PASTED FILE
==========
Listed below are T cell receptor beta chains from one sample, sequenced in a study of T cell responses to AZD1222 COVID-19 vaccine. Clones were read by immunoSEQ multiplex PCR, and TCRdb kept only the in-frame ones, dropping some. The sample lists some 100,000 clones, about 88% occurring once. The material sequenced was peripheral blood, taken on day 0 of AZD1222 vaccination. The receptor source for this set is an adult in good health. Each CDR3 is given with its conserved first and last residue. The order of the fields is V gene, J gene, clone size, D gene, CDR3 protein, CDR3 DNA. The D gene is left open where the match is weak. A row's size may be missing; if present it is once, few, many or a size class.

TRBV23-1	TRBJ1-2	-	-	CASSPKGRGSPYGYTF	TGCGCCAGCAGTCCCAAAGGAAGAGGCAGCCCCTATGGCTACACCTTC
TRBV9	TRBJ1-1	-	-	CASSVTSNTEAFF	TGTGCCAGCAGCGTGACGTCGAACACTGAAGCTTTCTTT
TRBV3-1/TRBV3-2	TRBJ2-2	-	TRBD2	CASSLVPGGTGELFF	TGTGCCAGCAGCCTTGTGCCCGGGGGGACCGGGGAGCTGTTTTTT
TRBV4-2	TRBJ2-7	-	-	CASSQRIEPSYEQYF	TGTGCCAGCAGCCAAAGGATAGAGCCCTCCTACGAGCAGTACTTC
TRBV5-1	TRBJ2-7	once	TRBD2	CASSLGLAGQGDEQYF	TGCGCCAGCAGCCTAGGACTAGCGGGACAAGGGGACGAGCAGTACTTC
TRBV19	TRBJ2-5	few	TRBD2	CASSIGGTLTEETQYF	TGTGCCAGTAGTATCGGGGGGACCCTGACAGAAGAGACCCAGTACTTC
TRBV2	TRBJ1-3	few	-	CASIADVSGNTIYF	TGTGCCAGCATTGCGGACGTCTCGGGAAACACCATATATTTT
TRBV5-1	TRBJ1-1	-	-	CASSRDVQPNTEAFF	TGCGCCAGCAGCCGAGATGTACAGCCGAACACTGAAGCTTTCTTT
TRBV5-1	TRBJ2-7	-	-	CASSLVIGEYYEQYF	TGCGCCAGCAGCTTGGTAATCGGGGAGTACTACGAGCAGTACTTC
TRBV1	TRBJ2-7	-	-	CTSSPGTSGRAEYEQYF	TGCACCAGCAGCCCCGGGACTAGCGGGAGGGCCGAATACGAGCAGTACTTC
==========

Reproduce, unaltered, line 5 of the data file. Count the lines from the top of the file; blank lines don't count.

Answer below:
TRBV4-2	TRBJ2-7	-	-	CASSQRIEPSYEQYF	TGTGCCAGCAGCCAAAGGATAGAGCCCTCCTACGAGCAGTACTTC